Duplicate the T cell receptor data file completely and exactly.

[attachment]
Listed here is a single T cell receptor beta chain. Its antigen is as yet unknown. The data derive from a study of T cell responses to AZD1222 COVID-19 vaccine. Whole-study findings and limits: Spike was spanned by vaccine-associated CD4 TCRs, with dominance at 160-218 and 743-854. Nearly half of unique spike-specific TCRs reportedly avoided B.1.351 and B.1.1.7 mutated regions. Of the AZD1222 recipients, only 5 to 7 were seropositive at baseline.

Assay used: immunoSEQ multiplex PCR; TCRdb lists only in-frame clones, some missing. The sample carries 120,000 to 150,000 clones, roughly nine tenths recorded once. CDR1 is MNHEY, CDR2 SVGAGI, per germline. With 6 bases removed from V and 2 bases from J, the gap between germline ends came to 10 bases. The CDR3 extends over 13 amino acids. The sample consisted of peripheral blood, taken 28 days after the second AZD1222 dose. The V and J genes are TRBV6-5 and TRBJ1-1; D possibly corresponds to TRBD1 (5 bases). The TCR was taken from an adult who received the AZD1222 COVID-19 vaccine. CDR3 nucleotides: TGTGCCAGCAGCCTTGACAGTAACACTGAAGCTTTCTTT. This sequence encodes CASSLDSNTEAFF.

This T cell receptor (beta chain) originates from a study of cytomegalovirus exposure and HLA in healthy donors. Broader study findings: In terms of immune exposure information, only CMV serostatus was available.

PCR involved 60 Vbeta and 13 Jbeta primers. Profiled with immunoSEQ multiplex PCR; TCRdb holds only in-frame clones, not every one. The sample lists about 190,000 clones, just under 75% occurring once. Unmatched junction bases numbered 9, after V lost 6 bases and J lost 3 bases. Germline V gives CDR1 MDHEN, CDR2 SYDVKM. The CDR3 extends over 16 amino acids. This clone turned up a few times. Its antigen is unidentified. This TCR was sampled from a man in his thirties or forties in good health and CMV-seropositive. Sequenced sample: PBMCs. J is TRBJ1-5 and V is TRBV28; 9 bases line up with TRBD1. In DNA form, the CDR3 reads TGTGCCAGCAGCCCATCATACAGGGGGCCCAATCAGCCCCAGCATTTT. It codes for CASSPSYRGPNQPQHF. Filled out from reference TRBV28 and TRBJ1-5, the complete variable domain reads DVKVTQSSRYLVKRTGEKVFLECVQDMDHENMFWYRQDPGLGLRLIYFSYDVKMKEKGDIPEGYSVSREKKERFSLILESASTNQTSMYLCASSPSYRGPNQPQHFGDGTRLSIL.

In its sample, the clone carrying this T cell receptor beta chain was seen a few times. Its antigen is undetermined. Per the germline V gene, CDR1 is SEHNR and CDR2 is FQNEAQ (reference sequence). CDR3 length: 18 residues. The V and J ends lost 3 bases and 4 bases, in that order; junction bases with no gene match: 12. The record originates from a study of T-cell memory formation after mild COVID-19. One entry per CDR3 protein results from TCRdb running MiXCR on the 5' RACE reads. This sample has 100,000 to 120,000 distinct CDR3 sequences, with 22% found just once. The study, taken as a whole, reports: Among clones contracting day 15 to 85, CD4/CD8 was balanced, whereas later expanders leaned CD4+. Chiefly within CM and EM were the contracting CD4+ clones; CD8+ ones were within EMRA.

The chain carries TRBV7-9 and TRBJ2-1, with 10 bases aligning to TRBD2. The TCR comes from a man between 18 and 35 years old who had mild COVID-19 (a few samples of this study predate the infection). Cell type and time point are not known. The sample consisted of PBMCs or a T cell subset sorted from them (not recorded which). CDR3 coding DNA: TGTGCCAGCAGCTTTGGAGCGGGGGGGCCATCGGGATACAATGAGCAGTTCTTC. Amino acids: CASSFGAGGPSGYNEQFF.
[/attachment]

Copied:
Listed here is a single T cell receptor beta chain. Its antigen is as yet unknown. The data derive from a study of T cell responses to AZD1222 COVID-19 vaccine. Whole-study findings and limits: Spike was spanned by vaccine-associated CD4 TCRs, with dominance at 160-218 and 743-854. Nearly half of unique spike-specific TCRs reportedly avoided B.1.351 and B.1.1.7 mutated regions. Of the AZD1222 recipients, only 5 to 7 were seropositive at baseline.

Assay used: immunoSEQ multiplex PCR; TCRdb lists only in-frame clones, some missing. The sample carries 120,000 to 150,000 clones, roughly nine tenths recorded once. CDR1 is MNHEY, CDR2 SVGAGI, per germline. With 6 bases removed from V and 2 bases from J, the gap between germline ends came to 10 bases. The CDR3 extends over 13 amino acids. The sample consisted of peripheral blood, taken 28 days after the second AZD1222 dose. The V and J genes are TRBV6-5 and TRBJ1-1; D possibly corresponds to TRBD1 (5 bases). The TCR was taken from an adult who received the AZD1222 COVID-19 vaccine. CDR3 nucleotides: TGTGCCAGCAGCCTTGACAGTAACACTGAAGCTTTCTTT. This sequence encodes CASSLDSNTEAFF.

This T cell receptor (beta chain) originates from a study of cytomegalovirus exposure and HLA in healthy donors. Broader study findings: In terms of immune exposure information, only CMV serostatus was available.

PCR involved 60 Vbeta and 13 Jbeta primers. Profiled with immunoSEQ multiplex PCR; TCRdb holds only in-frame clones, not every one. The sample lists about 190,000 clones, just under 75% occurring once. Unmatched junction bases numbered 9, after V lost 6 bases and J lost 3 bases. Germline V gives CDR1 MDHEN, CDR2 SYDVKM. The CDR3 extends over 16 amino acids. This clone turned up a few times. Its antigen is unidentified. This TCR was sampled from a man in his thirties or forties in good health and CMV-seropositive. Sequenced sample: PBMCs. J is TRBJ1-5 and V is TRBV28; 9 bases line up with TRBD1. In DNA form, the CDR3 reads TGTGCCAGCAGCCCATCATACAGGGGGCCCAATCAGCCCCAGCATTTT. It codes for CASSPSYRGPNQPQHF. Filled out from reference TRBV28 and TRBJ1-5, the complete variable domain reads DVKVTQSSRYLVKRTGEKVFLECVQDMDHENMFWYRQDPGLGLRLIYFSYDVKMKEKGDIPEGYSVSREKKERFSLILESASTNQTSMYLCASSPSYRGPNQPQHFGDGTRLSIL.

In its sample, the clone carrying this T cell receptor beta chain was seen a few times. Its antigen is undetermined. Per the germline V gene, CDR1 is SEHNR and CDR2 is FQNEAQ (reference sequence). CDR3 length: 18 residues. The V and J ends lost 3 bases and 4 bases, in that order; junction bases with no gene match: 12. The record originates from a study of T-cell memory formation after mild COVID-19. One entry per CDR3 protein results from TCRdb running MiXCR on the 5' RACE reads. This sample has 100,000 to 120,000 distinct CDR3 sequences, with 22% found just once. The study, taken as a whole, reports: Among clones contracting day 15 to 85, CD4/CD8 was balanced, whereas later expanders leaned CD4+. Chiefly within CM and EM were the contracting CD4+ clones; CD8+ ones were within EMRA.

The chain carries TRBV7-9 and TRBJ2-1, with 10 bases aligning to TRBD2. The TCR comes from a man between 18 and 35 years old who had mild COVID-19 (a few samples of this study predate the infection). Cell type and time point are not known. The sample consisted of PBMCs or a T cell subset sorted from them (not recorded which). CDR3 coding DNA: TGTGCCAGCAGCTTTGGAGCGGGGGGGCCATCGGGATACAATGAGCAGTTCTTC. Amino acids: CASSFGAGGPSGYNEQFF.